Teacher Standards

Subject Leadership (MFL) TS2a TS6a TS6b TS6c

TS2a. be accountable for pupils’ attainment, progress and outcomes
TS6a. know and understand how to assess the relevant subject and curriculum areas, including statutory assessment requirements
TS6b. make use of formative and summative assessment to secure pupils’ progress
TS6c. use relevant data to monitor progress, set targets, and plan subsequent lessons

 

The roles and responsibilities of a subject leader can be categorised:

1. Direction and deployment of the subject
– knowledge of school and pupil strengths / weaknesses

2. Teaching and Learning
– raising and maintaining standards (expectations)
– inspiring staff –> high quality teaching

3.Efficient and effective deployment of staff and resources
– budgeting of appropriate resources

Types of monitoring
– lesson observations
– work sampling / book scrutiny
– talk to staff/ pupils (pupil interview)
– monitor plans (not often, but maybe if an issue arises)
– analysing data/ benchmarking for a context for data
– pupil progress meetings
– teacher/pupil evaluations
– display (visual evidence)
– resources – audit the use of them and consider accessibility
– questionnaires
– learning walks (all year groups to teach the same subject at the same time- subject leader to walk through school and see the continuity/progression of skills)

Types of data
– quality of teaching and learning
– pupil progress data (start point to finish point)
– pupil attainment data (Age Related Expectations)

 

  • Keep a record of any monitoring
  • Evaluate your findings
    – what does the school need?
    – what do the staff need?
    – how will this impact the children?

 

4 key skills and responsibilities of a subject leader

1.Knowledge
– keep up to date with current research
– consult Ofsted reports
– gather attainment data (school/local/national –> benchmarking)
– learning walks
– analyse programme of study –> evaluate (does it need re-writing)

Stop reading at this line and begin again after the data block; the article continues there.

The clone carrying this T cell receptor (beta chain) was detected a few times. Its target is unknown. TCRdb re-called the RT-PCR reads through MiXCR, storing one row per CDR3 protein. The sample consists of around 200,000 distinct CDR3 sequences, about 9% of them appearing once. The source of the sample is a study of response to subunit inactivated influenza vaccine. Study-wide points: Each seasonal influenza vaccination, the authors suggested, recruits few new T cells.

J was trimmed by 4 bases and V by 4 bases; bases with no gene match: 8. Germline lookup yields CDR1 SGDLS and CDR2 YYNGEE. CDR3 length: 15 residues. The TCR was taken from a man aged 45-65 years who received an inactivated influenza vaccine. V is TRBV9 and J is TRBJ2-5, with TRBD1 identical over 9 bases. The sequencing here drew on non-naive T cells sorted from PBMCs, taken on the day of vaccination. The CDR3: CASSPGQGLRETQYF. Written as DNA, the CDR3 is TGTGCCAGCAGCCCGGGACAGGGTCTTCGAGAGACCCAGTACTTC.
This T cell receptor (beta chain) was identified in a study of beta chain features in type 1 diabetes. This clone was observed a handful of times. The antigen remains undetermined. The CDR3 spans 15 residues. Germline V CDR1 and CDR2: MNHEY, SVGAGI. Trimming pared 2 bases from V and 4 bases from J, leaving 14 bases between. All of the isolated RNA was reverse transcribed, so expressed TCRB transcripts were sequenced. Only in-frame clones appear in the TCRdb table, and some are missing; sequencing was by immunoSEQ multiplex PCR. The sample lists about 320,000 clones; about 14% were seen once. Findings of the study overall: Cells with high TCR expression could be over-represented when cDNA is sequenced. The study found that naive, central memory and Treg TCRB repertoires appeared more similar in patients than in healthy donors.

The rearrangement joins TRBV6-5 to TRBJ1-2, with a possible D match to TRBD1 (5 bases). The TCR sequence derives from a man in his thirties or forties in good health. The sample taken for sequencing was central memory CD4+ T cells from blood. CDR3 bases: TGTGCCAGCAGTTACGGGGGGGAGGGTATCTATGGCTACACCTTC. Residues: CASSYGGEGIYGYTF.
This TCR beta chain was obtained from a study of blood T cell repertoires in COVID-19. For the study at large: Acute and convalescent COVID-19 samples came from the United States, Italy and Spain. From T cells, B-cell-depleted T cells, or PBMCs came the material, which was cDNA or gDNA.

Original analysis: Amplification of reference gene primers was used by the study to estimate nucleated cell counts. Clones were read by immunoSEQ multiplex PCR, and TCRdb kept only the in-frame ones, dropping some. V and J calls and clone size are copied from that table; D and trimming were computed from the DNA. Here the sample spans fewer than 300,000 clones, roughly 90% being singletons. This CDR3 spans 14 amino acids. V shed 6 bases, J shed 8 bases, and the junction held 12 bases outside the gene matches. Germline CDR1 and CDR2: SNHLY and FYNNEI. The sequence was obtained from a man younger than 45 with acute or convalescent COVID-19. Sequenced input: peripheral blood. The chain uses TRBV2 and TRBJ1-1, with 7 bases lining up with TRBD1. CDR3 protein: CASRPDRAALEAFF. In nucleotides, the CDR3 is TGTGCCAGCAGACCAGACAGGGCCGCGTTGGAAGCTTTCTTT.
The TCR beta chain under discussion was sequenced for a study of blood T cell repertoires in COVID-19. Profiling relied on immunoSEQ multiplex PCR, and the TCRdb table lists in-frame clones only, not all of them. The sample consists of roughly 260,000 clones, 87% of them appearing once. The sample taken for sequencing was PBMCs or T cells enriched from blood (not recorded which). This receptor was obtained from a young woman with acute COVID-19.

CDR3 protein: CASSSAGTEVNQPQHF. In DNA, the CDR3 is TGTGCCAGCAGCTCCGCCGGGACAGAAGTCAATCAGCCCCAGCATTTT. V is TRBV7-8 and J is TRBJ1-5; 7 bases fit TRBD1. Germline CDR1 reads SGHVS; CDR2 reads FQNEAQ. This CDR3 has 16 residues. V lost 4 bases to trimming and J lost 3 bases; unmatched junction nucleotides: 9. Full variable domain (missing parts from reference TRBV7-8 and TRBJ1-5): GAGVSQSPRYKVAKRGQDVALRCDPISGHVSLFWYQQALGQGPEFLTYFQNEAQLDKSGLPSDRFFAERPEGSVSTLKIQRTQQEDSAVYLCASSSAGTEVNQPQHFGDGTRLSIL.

– sample of work (pupil and teacher)
– budgeting

2.Supporting
– team watching
– joint planning
– organise workshops
– making self available for consultation/advice/support
– make use of social media
– resource book (soundfiles for MFL)
– external visitors
– observations (and invite to observe me teaching)

3.Monitoring
– learning walks
– pupil interviews
– book scrutiny (feedback / relevance to Scheme of Work / are they up to date?)
– discussions (share lesson ideas)

4.Implementing Change
– tackle bit by bit – change and review cycle
– informal discussions
– deploy small tasks (delegate responsibility – team approach)
– visit other schools (staff development as a team)
– external agencies / guest speaker – select carefully and seek reviews
– relay feedback – praise staff

 

Sample interview questions:

Are there more effective ways of monitoring than book scrutinies?
Yes, many; speaking to the children during pupil conferences gives first hand evidence / information about lessons and learning. There is also so much more to progress and achievement in language acquisition beyond what can be found in books. Not all MFL learning will be recorded in books as a large part of the curriculum is the development of oral skills therefore book scrutinies may not be a comprehensive representation of learning and progression. In addition, not all children can express their learning well in writing and to use book scrutinies alone may discriminate against pupils with SEN/D or learning difficulties where writing is a difficulty. Learning walks would also be an effective method of monitoring as they allow the learning to be seen and progression throughout the key stage to be assessed. Book scrutinies are however good for monitoring the practice of written skills. Since progressing to the written form of language can be daunting as it relies on the further development of the specific phonetic system, it is important to ensure that teachers don’t neglect the written expression of language. 

 

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